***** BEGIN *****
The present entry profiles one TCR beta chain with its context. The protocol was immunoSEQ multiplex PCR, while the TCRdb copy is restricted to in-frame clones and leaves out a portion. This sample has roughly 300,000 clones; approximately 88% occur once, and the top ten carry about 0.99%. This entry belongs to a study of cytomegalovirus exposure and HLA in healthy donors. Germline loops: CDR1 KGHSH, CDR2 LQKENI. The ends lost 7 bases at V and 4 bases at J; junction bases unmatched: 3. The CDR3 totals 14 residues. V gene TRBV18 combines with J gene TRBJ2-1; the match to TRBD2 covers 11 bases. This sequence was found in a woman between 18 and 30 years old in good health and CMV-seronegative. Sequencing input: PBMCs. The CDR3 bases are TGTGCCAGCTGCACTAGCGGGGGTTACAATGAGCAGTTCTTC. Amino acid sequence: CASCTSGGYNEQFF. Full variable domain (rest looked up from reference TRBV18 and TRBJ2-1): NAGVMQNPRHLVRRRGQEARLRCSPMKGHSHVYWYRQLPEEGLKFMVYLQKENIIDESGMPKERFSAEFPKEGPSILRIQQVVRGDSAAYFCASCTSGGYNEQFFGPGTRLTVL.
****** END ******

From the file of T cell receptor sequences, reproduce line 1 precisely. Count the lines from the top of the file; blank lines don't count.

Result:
The present entry profiles one TCR beta chain with its context. The protocol was immunoSEQ multiplex PCR, while the TCRdb copy is restricted to in-frame clones and leaves out a portion. This sample has roughly 300,000 clones; approximately 88% occur once, and the top ten carry about 0.99%. This entry belongs to a study of cytomegalovirus exposure and HLA in healthy donors. Germline loops: CDR1 KGHSH, CDR2 LQKENI. The ends lost 7 bases at V and 4 bases at J; junction bases unmatched: 3. The CDR3 totals 14 residues. V gene TRBV18 combines with J gene TRBJ2-1; the match to TRBD2 covers 11 bases. This sequence was found in a woman between 18 and 30 years old in good health and CMV-seronegative. Sequencing input: PBMCs. The CDR3 bases are TGTGCCAGCTGCACTAGCGGGGGTTACAATGAGCAGTTCTTC. Amino acid sequence: CASCTSGGYNEQFF. Full variable domain (rest looked up from reference TRBV18 and TRBJ2-1): NAGVMQNPRHLVRRRGQEARLRCSPMKGHSHVYWYRQLPEEGLKFMVYLQKENIIDESGMPKERFSAEFPKEGPSILRIQQVVRGDSAAYFCASCTSGGYNEQFFGPGTRLTVL.